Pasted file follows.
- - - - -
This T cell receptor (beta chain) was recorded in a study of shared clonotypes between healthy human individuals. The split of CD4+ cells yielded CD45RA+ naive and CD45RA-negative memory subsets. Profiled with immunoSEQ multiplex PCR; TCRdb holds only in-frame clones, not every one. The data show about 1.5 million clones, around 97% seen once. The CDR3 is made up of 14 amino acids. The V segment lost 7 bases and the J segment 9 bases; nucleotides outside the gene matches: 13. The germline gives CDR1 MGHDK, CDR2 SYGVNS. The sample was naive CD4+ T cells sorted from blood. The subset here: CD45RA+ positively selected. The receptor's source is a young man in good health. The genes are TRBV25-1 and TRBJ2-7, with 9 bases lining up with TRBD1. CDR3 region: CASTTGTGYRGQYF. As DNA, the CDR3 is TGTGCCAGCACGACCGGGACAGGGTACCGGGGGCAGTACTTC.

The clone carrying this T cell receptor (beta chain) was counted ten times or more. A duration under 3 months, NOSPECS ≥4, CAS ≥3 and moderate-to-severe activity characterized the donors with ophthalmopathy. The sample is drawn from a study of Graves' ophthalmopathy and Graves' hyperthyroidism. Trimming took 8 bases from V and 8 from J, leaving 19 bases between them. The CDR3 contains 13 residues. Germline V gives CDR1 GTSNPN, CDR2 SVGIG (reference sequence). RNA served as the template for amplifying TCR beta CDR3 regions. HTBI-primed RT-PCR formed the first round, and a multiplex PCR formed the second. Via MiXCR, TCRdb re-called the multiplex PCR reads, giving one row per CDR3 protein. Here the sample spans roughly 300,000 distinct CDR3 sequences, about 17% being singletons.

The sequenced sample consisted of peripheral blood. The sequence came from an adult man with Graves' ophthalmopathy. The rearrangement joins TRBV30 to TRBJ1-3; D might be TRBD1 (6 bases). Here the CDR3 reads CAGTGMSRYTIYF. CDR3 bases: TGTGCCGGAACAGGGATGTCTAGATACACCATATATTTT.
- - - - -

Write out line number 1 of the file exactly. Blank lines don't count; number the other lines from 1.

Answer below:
This T cell receptor (beta chain) was recorded in a study of shared clonotypes between healthy human individuals. The split of CD4+ cells yielded CD45RA+ naive and CD45RA-negative memory subsets. Profiled with immunoSEQ multiplex PCR; TCRdb holds only in-frame clones, not every one. The data show about 1.5 million clones, around 97% seen once. The CDR3 is made up of 14 amino acids. The V segment lost 7 bases and the J segment 9 bases; nucleotides outside the gene matches: 13. The germline gives CDR1 MGHDK, CDR2 SYGVNS. The sample was naive CD4+ T cells sorted from blood. The subset here: CD45RA+ positively selected. The receptor's source is a young man in good health. The genes are TRBV25-1 and TRBJ2-7, with 9 bases lining up with TRBD1. CDR3 region: CASTTGTGYRGQYF. As DNA, the CDR3 is TGTGCCAGCACGACCGGGACAGGGTACCGGGGGCAGTACTTC.